A study of subjective scores and objective algorithms
By Anush Krishna Moorthy and Alan Conrad Bovik
Laboratory for Image and Video Engineering (LIVE)
The University of Texas at Austin
With an increasing demand for entertainment and with the ever-improving technology to fuel this demand, the pervasiveness of digital video in everyday life cannot be debated. From entertainment on the move - hand-held phones spewing out videos - to entertainment at home, digital videos are everywhere. Moreover, wireless systems are rapidly replacing present-day wire-line systems, and new-generation encoders with tremendously improved compression efficiency are being standardized. In such an environment, a digital video passes through numerous processing stages before it finally reaches the end-user. The original video sequence at the transmitter end is passed through an encoder which compresses and restructures the video sequence, which is then passed over a channel. At the receiver end, a decoder decompresses the sequence into a format visible to the end user. Throughout this process, distortions are introduced in the video stream, which can produce visually annoying artifacts at the end-user. The encoder, the channel, the decoder and the display can introduce distortions in the video sequence.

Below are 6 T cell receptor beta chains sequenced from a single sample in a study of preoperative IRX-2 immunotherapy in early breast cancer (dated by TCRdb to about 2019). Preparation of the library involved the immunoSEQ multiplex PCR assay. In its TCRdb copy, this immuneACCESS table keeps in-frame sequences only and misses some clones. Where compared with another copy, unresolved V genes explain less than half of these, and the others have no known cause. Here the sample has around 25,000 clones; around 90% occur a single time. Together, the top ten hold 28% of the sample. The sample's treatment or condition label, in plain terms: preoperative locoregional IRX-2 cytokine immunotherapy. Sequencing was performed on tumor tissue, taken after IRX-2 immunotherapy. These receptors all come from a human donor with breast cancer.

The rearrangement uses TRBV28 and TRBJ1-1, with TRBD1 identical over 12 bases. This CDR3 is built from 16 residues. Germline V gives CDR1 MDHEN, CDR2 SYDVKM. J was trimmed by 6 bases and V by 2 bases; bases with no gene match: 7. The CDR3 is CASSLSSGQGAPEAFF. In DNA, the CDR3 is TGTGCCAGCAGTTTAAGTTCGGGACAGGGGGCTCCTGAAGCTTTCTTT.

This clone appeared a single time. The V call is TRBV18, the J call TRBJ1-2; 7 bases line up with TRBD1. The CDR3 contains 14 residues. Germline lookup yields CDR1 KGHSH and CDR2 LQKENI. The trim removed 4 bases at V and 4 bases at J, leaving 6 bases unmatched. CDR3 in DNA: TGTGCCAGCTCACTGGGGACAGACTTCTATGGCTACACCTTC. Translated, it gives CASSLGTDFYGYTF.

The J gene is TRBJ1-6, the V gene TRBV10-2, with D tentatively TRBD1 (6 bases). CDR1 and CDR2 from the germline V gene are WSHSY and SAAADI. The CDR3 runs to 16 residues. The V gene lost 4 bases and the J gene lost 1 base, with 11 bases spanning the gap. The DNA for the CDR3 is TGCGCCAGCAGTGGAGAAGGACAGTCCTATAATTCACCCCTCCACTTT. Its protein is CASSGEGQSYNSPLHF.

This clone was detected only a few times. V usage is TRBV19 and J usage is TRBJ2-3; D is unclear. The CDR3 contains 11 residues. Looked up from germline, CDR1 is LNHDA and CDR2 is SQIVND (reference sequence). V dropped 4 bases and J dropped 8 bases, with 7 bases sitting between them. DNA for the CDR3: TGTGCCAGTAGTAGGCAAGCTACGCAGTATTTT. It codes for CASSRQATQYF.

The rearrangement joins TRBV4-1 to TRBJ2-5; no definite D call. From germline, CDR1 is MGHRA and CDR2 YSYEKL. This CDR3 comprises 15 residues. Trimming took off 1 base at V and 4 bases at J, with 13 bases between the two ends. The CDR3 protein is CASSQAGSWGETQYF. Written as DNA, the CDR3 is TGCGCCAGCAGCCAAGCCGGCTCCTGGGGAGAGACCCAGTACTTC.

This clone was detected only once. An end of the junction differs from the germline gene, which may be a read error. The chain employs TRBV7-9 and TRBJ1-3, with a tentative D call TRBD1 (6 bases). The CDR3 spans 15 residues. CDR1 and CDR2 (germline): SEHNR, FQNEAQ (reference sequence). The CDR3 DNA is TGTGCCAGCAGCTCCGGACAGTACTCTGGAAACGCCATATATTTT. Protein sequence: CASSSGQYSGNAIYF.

Given that the ultimate receivers of wireless videos are usually human observers